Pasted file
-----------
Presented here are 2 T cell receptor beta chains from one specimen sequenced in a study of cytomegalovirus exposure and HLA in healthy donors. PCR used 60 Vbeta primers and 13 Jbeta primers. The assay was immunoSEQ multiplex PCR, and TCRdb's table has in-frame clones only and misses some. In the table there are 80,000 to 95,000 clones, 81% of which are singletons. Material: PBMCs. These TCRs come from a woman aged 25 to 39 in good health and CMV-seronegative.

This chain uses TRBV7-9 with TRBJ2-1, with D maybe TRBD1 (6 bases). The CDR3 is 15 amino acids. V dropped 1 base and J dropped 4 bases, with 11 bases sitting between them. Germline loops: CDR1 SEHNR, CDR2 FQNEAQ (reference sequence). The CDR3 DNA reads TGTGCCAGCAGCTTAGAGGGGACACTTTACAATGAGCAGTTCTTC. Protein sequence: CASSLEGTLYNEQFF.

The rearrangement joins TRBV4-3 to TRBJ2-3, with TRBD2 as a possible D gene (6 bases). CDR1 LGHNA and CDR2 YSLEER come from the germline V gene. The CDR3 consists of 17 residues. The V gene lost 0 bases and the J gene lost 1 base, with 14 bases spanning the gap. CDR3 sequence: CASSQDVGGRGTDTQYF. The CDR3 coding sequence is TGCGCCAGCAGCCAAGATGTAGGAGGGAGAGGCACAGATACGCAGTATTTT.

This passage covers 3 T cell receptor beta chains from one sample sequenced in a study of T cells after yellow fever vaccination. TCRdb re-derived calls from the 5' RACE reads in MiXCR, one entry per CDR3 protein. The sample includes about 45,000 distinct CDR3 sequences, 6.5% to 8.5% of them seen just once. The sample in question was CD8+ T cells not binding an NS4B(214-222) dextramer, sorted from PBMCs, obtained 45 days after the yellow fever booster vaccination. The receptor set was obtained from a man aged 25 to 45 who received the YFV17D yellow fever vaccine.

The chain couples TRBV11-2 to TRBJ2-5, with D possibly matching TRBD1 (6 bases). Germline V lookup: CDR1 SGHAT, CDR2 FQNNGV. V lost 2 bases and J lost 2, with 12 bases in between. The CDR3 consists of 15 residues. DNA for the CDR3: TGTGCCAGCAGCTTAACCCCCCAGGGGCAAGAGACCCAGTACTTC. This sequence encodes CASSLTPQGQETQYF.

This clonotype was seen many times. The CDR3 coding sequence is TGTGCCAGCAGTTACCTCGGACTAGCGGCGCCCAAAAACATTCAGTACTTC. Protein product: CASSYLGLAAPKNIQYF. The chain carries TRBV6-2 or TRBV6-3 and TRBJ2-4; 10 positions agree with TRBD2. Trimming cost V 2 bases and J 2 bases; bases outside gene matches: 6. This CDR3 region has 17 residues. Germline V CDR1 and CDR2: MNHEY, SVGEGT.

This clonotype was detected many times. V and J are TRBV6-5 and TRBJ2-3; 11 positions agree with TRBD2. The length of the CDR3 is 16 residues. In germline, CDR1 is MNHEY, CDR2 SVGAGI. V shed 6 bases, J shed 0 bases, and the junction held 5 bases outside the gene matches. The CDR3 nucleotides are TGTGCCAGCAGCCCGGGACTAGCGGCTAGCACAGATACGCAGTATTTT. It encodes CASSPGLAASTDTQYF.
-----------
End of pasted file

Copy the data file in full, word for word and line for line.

Presented here are 2 T cell receptor beta chains from one specimen sequenced in a study of cytomegalovirus exposure and HLA in healthy donors. PCR used 60 Vbeta primers and 13 Jbeta primers. The assay was immunoSEQ multiplex PCR, and TCRdb's table has in-frame clones only and misses some. In the table there are 80,000 to 95,000 clones, 81% of which are singletons. Material: PBMCs. These TCRs come from a woman aged 25 to 39 in good health and CMV-seronegative.

This chain uses TRBV7-9 with TRBJ2-1, with D maybe TRBD1 (6 bases). The CDR3 is 15 amino acids. V dropped 1 base and J dropped 4 bases, with 11 bases sitting between them. Germline loops: CDR1 SEHNR, CDR2 FQNEAQ (reference sequence). The CDR3 DNA reads TGTGCCAGCAGCTTAGAGGGGACACTTTACAATGAGCAGTTCTTC. Protein sequence: CASSLEGTLYNEQFF.

The rearrangement joins TRBV4-3 to TRBJ2-3, with TRBD2 as a possible D gene (6 bases). CDR1 LGHNA and CDR2 YSLEER come from the germline V gene. The CDR3 consists of 17 residues. The V gene lost 0 bases and the J gene lost 1 base, with 14 bases spanning the gap. CDR3 sequence: CASSQDVGGRGTDTQYF. The CDR3 coding sequence is TGCGCCAGCAGCCAAGATGTAGGAGGGAGAGGCACAGATACGCAGTATTTT.

This passage covers 3 T cell receptor beta chains from one sample sequenced in a study of T cells after yellow fever vaccination. TCRdb re-derived calls from the 5' RACE reads in MiXCR, one entry per CDR3 protein. The sample includes about 45,000 distinct CDR3 sequences, 6.5% to 8.5% of them seen just once. The sample in question was CD8+ T cells not binding an NS4B(214-222) dextramer, sorted from PBMCs, obtained 45 days after the yellow fever booster vaccination. The receptor set was obtained from a man aged 25 to 45 who received the YFV17D yellow fever vaccine.

The chain couples TRBV11-2 to TRBJ2-5, with D possibly matching TRBD1 (6 bases). Germline V lookup: CDR1 SGHAT, CDR2 FQNNGV. V lost 2 bases and J lost 2, with 12 bases in between. The CDR3 consists of 15 residues. DNA for the CDR3: TGTGCCAGCAGCTTAACCCCCCAGGGGCAAGAGACCCAGTACTTC. This sequence encodes CASSLTPQGQETQYF.

This clonotype was seen many times. The CDR3 coding sequence is TGTGCCAGCAGTTACCTCGGACTAGCGGCGCCCAAAAACATTCAGTACTTC. Protein product: CASSYLGLAAPKNIQYF. The chain carries TRBV6-2 or TRBV6-3 and TRBJ2-4; 10 positions agree with TRBD2. Trimming cost V 2 bases and J 2 bases; bases outside gene matches: 6. This CDR3 region has 17 residues. Germline V CDR1 and CDR2: MNHEY, SVGEGT.

This clonotype was detected many times. V and J are TRBV6-5 and TRBJ2-3; 11 positions agree with TRBD2. The length of the CDR3 is 16 residues. In germline, CDR1 is MNHEY, CDR2 SVGAGI. V shed 6 bases, J shed 0 bases, and the junction held 5 bases outside the gene matches. The CDR3 nucleotides are TGTGCCAGCAGCCCGGGACTAGCGGCTAGCACAGATACGCAGTATTTT. It encodes CASSPGLAASTDTQYF.